A talent for multi-tasking is taking leading Hawke’s Bay athlete Fred Koenders all the way to China where he will represent New Zealand in the World Triathlon Championships.
Koenders has a high profile in Hawke’s Bay, not only as a triathlete but also as EIT’s Dean of Humanities, Arts and Trades, president of the Hawke’s Bay Multisports Club and chairman of Sport Hawkes’ Bay.
Adding to the challenges of a busy life, he has had to work hard at overcoming a serious injury to get back into competitive sport. After damaging his Achilles tendon running, he had reconstructive surgery 3 ½ years ago and puts his full recovery down to carefully following his rehab programme and the advice of his physiotherapist.
To now realise his dream of wearing New Zealand’s silver fern is all the sweeter, he says – “it’s always been a goal to represent my country in sport”.
Koenders will compete in Beijing on 11 September in an event that will attract competitors from all over the world. Any one country is permitted a maximum of 12 entries in each age group and he is one of three New Zealanders who will take part in the 55-59 year category.
“I’ve waited until this age where there is less competition to qualify,” he laughs about this first tilt at a world champs at the age of 55. “It’s a battle of attrition now.”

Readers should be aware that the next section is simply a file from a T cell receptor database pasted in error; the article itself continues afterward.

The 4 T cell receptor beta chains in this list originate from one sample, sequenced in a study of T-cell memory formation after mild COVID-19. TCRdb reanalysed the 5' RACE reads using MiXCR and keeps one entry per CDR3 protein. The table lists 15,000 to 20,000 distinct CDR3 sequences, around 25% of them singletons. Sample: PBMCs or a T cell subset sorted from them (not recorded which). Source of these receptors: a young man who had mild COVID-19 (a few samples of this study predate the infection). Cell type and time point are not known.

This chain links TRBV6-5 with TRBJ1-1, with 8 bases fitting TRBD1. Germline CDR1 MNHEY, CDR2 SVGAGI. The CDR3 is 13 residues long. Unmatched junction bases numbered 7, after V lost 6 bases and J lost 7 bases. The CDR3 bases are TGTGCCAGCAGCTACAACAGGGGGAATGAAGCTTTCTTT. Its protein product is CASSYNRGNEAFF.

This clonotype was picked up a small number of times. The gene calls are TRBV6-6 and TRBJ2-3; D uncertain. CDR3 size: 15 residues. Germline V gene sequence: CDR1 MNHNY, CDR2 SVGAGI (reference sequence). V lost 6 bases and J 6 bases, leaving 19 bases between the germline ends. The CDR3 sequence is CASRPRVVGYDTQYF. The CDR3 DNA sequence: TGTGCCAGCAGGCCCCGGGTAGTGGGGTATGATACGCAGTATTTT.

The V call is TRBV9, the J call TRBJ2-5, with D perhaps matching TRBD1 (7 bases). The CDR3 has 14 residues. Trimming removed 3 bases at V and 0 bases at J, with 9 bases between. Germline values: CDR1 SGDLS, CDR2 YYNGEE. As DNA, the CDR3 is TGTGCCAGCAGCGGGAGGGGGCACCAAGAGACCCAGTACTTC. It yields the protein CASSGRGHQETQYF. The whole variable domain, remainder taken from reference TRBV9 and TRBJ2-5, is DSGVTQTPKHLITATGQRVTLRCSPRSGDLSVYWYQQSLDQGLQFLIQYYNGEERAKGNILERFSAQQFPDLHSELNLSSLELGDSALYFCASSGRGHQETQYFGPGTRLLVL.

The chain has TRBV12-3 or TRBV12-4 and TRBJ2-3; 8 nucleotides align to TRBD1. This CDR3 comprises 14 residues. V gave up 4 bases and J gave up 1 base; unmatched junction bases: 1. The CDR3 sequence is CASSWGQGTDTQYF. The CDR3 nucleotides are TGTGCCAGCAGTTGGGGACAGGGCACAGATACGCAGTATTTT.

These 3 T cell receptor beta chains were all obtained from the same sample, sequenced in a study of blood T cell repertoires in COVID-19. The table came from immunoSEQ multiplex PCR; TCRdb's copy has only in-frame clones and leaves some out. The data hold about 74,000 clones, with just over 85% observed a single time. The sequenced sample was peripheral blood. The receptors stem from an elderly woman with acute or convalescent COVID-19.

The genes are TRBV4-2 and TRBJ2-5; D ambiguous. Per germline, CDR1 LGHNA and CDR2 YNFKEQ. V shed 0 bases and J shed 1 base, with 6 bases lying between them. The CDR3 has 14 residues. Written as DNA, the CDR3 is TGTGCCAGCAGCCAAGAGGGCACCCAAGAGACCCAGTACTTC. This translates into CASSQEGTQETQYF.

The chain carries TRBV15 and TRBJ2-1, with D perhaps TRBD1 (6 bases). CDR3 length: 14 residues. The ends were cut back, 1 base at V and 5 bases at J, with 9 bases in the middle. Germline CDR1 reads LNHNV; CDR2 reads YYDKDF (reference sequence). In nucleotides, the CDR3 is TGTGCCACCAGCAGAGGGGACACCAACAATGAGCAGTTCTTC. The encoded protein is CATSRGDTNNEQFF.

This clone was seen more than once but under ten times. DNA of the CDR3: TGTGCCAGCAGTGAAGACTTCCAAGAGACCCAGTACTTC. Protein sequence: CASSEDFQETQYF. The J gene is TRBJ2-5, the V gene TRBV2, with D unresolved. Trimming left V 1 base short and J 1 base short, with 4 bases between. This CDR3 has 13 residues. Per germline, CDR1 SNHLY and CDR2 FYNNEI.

Another triathlon goal was to take part in the New Zealand Ironman event, which he did in 1994 and 1995. Realising his ambition to compete in a world championship doesn’t mean he has any thoughts about retiring from the sport.
“The world champs are to be held in Auckland next year and I plan to be there for that, fingers crossed.”
Most days involve two training sessions, and the weekly regime is for 10km of swims, 205km of runs and cycling totalling 170kms. To that, he adds three weights sessions focused on core strengthening exercises.
Koenders has been a triathlete for 20 years, and one of the aspects he most enjoys is his involvement with the Hawke’s Bay Multisports Club, where he has been president for the last seven years.
“Everyone gets on, everyone is positive and they are incredibly supportive of one another,” he says of a wide-ranging membership.
The club has 250 members and last year had 7300 participants in its events, making it one of New Zealand’s biggest for the sport. It’s also been very successful, winning New Zealand Club of the Year for two successive years. Eight members qualified for the world champs, although Koenders is the only one going.
Basketball was Koenders sport when he was younger, and he played at a representative level when he was a student at Massey University.
“I’ve always been active really,” he says. “I think it helps with my job at EIT in that it’s a good way of maintaining a work-life balance. I feel really fit and can cope with a lot of work because of that.”